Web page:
Land Matters for Climate

At the Marrakech Climate Change Conference (UNFCCC COP22), scheduled between 7-18 November, the Paris Climate Change Agreement enters into force. Countries will start transforming the Paris commitment into concrete action on the ground to reduce emissions.

To contribute to this, the UNCCD calls on all countries to commit to achieve land degradation neutrality. Healthy and productive land is the natural fix to a number of pressing issues accelerated by a changing climate such as poverty, environmental migration and food/water security. By achieving land degradation neutrality, we will secure the health and productivity of the land, mitigate the effects of drought and make people and ecosystems more resilient to climate change. As the Paris Agreement is taking effect, UNCCD will work to better highlight the role of land and soil as a carbon sink and how land degradation neutrality could help communities vulnerable to climate change to adapt.

1. Land degradation neutrality supports the Paris Agreement

Achieving land degradation neutrality and improving 12 million hectares of degraded land annually up to 2030 would help deliver on the Paris agreement. Already over 100 countries, who submitted Intended National Determined Contributions, included the land use sector for either mitigation or adaptation of climate change. Likewise, over 100 countries are now setting out ambitious national plans to achieve land degradation neutrality by 2030. The UNCCD will support countries’ efforts to urgently scale up the rehabilitation of degraded land and terrestrial ecosystems and will develop guidance on land as an adaptation measure.

2. Land Degradation Neutrality supports carbon sequestration

Land is the second largest carbon sink next to the oceans. Restoring the soils of degraded ecosystems has the potential to store up to 3 billion tons of carbon annually. This is equivalent to storing up to 30% of annual CO2 fossil fuel emissions.[1] That is climate change mitigation with real sustainable development benefits. Thus, investing in land degradation neutrality makes sense. The UNCCD, through its operational arm, Global Mechanism, is taking up this challenge by promoting the creation of an independent fund that will support initiatives that aim to reach LDN.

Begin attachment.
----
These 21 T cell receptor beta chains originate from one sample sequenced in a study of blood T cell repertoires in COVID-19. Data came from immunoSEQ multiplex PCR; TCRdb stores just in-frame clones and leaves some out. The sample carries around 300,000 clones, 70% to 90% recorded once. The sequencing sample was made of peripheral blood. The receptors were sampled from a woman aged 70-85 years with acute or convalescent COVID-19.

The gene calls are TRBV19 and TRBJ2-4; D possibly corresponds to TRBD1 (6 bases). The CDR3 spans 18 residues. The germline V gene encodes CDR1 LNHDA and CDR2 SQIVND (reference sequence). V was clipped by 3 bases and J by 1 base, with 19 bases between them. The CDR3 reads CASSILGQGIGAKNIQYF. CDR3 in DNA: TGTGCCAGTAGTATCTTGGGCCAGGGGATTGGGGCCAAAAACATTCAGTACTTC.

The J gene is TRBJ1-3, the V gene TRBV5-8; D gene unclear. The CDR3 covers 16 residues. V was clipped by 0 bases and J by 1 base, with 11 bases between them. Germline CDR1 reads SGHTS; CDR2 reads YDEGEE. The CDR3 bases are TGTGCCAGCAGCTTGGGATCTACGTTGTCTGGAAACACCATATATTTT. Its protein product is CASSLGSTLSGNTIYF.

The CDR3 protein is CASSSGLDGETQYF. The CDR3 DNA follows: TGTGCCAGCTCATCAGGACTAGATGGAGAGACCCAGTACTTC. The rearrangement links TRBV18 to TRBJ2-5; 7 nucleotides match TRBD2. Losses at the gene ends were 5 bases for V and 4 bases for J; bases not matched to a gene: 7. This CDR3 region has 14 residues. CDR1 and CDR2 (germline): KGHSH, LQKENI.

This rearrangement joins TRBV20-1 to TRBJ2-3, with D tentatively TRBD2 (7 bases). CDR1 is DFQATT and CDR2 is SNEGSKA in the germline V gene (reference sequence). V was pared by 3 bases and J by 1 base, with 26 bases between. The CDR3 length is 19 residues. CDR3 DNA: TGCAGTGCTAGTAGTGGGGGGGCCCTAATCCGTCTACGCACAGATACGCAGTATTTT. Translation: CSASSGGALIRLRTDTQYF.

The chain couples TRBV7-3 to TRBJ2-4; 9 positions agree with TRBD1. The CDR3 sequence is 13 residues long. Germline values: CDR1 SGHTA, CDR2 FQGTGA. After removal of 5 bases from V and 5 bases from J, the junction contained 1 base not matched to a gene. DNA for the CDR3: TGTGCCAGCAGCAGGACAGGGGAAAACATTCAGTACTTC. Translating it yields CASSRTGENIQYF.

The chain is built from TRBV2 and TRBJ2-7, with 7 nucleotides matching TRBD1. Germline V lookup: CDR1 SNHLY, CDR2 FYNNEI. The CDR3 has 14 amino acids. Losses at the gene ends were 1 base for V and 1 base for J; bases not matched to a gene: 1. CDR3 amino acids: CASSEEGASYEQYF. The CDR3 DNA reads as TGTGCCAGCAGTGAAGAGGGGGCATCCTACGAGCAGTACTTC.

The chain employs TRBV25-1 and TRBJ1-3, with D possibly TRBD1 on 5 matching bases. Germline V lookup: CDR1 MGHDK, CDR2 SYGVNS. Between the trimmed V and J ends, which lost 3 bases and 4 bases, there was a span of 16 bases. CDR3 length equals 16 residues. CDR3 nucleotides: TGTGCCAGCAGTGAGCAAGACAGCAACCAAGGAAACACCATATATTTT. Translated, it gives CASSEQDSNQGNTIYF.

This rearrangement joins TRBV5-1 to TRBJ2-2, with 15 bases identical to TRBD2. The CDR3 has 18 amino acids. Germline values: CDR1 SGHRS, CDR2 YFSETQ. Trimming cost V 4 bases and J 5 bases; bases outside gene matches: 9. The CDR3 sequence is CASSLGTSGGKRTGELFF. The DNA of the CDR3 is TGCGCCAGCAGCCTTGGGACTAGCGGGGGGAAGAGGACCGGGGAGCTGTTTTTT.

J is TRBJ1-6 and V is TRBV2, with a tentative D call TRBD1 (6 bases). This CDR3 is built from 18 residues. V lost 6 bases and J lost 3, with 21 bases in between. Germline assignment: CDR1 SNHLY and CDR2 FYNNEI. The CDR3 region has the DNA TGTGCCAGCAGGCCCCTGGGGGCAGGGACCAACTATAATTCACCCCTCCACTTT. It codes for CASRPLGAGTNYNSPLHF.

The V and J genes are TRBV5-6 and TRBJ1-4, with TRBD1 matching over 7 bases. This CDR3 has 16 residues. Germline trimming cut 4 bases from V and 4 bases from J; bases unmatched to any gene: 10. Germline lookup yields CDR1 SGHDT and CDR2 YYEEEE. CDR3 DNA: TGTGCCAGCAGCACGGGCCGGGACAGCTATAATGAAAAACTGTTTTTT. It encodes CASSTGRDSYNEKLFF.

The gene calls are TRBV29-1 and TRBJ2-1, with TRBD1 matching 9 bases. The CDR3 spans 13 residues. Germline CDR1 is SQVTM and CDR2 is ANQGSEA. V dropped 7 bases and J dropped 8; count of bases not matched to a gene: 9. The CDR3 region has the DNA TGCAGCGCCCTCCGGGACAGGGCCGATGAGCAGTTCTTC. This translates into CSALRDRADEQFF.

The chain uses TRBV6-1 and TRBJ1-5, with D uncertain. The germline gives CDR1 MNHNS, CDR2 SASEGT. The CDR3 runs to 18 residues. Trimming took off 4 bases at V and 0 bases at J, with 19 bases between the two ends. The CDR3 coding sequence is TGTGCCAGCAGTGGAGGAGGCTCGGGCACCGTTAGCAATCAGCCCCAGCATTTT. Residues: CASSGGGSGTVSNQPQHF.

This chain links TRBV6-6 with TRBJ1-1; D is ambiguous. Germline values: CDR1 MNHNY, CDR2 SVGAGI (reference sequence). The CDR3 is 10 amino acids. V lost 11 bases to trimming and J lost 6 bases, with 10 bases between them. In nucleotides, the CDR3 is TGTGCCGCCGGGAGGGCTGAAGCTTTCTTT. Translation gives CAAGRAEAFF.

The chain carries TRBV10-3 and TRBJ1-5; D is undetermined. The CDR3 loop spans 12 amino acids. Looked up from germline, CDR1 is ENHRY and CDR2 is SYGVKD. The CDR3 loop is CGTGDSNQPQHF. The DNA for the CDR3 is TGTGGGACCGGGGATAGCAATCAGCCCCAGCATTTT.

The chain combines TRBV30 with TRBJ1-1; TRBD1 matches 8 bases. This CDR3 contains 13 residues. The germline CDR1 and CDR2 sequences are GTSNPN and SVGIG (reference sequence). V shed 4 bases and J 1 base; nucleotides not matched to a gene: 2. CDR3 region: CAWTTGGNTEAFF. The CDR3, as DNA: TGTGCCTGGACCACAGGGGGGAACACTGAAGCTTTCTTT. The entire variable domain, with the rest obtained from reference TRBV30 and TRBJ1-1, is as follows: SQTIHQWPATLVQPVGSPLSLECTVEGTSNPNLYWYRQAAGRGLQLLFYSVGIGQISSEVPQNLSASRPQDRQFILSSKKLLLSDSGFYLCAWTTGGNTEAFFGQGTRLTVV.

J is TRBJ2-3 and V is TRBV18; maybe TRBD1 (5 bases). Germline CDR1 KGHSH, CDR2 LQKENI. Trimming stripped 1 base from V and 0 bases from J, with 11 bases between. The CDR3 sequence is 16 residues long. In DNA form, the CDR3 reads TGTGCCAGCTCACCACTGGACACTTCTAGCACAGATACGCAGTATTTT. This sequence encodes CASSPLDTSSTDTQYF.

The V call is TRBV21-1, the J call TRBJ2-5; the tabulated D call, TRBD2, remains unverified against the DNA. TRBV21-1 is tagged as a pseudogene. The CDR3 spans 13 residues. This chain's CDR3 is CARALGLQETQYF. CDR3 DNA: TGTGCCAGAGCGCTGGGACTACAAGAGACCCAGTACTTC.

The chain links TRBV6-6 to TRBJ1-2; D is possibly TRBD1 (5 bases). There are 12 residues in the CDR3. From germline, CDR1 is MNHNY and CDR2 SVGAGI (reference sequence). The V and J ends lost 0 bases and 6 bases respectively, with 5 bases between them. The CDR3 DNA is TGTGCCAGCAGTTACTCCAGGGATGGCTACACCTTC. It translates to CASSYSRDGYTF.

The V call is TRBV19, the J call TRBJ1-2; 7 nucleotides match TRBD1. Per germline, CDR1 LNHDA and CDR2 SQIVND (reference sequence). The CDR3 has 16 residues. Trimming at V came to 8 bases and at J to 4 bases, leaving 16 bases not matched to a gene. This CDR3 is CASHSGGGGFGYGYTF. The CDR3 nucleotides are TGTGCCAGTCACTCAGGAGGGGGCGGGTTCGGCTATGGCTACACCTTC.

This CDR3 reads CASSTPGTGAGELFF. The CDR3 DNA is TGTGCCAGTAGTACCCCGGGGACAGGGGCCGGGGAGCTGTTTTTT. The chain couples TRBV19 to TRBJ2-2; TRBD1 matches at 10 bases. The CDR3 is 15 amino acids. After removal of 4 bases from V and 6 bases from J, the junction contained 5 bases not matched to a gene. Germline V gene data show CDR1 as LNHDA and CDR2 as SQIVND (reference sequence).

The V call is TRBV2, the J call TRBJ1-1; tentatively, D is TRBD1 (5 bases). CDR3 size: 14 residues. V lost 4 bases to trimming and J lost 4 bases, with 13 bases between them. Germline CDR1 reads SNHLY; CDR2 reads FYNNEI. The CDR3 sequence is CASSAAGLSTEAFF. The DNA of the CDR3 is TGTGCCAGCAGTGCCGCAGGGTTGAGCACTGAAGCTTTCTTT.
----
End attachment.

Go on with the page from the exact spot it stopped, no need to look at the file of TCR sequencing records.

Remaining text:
3. Land delivers real climate action

If climate change and land degradation continue at the current rate, vulnerable communities could be forced to make some disastrous choices. But land degradation neutrality can turn this vicious cycle into virtuous synergy, simply by avoiding further land degradation and recovering already degraded land in the way that communities can adapt. Sustainable land management can enhance soil water storage capacities and mitigate the risks of drought and flood.

  • Conservation agriculture is an effective way to strengthen the resilience of agro-economic systems and livelihoods while accelerating adaptation objectives. In this context, the UNCCD supports the African Agriculture Adaptation to Climate Change (“AAA”) initiated by Morocco.
  • There is an urgent need to act on the links between migration and development challenges, in particular, the consequences of environmental degradation, political instability, food insecurity and poverty. The UNCCD supports African countries to act on the impact of climate change and land degradation which ensures the continent’s sustainability, stability and security.
  • The Great Green Wall Initiative (GGWI) is expected to increase climate resilience of local populations in a region where temperatures are expected to rise by 2 to 5 °C by 2050. In the margins of the UNFCCC COP21 in Paris, Francois Hollande, President of the French Republic made a commitment to strengthen support to the GGWI and adaptation to climate change.

 

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